7. Practice, practice, practice.

Do you remember when you first started using clip-less bike pedals and you kept falling over because you couldn’t put your foot down to stop the fall? Do you remember when you fell down skiing and people in the lift lines thought you were having a seizure because you didn’t know how to get back up? That. You’re going to feel a LOT of that in 2020 and this means you’re actively learning. Also, you’re going to be noticed falling down and making mistakes, and this, too, will have a purpose. By you doing this work publicly, you will be making it safe for others to try and fall down as well. Resistance, denial and defensiveness are going to try to get you at every turn in the road. Expect it, and do not take the bait. It’s hard at first, but like with anything, with practice it gets easier. And here’s something helpful to remember when the going gets tough: this is a marathon, not a sprint. This is not a one and done sort of fix. Keep your foot on the gas. This will keep you inspired and moving forward even when it’s hard. It will also remind you that any other choice (stopping, coasting, taking your foot off the gas) will support racism (you’ll get a major insight early on that there is no such thing as “not a racist”, only “racist” or “anti-racist”). In 2020, you’ll choose being an anti-racist. Keep choosing it daily. And know that this choice will be the rest of your life, not just a moment in time. That might sound daunting to consider now, but I promise you, it will start to become second nature. Remember when banking became remote with ATMs and then we moved to online? It’s like that—a big deal at first, then the best thing that ever happened to banking, right? Which brings me to…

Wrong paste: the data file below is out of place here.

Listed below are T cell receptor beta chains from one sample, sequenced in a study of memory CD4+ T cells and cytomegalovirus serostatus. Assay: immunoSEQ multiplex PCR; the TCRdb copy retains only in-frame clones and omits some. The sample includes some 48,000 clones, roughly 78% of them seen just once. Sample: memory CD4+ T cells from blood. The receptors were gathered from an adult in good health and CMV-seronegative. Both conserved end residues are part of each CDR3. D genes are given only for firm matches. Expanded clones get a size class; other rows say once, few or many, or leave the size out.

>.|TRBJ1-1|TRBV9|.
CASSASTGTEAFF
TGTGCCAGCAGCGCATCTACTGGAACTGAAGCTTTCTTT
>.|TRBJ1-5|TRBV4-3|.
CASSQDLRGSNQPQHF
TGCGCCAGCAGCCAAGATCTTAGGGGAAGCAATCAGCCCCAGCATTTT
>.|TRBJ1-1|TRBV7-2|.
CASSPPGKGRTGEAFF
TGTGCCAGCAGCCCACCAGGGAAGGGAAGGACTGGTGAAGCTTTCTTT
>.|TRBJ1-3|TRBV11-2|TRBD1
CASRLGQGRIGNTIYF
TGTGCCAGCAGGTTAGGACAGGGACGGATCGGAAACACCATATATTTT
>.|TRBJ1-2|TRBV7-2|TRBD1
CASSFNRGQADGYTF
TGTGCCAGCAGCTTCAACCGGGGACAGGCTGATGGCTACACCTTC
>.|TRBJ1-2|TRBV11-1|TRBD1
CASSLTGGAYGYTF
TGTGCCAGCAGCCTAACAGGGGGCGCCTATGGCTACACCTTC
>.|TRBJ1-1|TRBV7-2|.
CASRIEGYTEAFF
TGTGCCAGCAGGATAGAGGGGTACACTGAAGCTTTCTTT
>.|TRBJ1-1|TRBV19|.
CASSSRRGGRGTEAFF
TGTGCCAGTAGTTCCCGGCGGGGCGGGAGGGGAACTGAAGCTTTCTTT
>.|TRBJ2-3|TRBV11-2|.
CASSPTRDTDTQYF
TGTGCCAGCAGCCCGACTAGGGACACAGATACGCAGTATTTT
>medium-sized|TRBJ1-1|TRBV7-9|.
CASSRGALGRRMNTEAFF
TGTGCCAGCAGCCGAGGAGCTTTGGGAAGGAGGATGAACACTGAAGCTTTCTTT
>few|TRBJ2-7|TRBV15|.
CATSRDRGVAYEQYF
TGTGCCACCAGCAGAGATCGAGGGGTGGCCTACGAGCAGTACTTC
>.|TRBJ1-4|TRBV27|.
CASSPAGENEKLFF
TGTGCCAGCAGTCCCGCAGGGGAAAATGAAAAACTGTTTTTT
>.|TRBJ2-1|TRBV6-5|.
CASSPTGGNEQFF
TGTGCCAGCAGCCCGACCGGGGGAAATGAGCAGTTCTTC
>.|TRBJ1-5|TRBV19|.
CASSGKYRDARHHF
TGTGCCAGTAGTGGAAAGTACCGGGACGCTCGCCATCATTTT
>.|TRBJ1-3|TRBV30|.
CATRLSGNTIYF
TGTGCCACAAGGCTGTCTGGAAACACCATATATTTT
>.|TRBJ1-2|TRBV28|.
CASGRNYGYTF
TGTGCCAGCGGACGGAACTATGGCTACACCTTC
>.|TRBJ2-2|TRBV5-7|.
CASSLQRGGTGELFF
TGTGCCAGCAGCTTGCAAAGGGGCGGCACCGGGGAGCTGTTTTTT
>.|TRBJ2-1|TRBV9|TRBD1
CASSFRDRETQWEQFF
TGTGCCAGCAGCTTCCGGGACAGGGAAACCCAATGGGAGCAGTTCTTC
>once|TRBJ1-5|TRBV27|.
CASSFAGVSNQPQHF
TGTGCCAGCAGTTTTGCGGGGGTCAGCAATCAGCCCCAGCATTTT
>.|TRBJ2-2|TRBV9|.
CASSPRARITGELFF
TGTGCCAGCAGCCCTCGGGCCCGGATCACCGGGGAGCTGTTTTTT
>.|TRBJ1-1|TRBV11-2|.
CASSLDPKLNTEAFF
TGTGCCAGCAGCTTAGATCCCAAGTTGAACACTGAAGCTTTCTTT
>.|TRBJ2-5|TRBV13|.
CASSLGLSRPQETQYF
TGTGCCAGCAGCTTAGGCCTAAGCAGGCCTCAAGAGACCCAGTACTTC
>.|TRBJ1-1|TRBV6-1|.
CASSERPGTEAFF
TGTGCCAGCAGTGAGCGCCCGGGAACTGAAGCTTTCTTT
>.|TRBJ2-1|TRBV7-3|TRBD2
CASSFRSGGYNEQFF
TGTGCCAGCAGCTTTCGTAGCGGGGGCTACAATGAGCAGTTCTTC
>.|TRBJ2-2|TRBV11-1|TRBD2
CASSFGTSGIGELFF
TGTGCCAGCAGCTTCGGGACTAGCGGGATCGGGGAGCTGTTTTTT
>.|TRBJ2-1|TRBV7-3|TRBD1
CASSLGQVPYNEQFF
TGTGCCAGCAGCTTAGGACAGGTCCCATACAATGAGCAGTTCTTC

8. Resist the urge to do it alone or privately.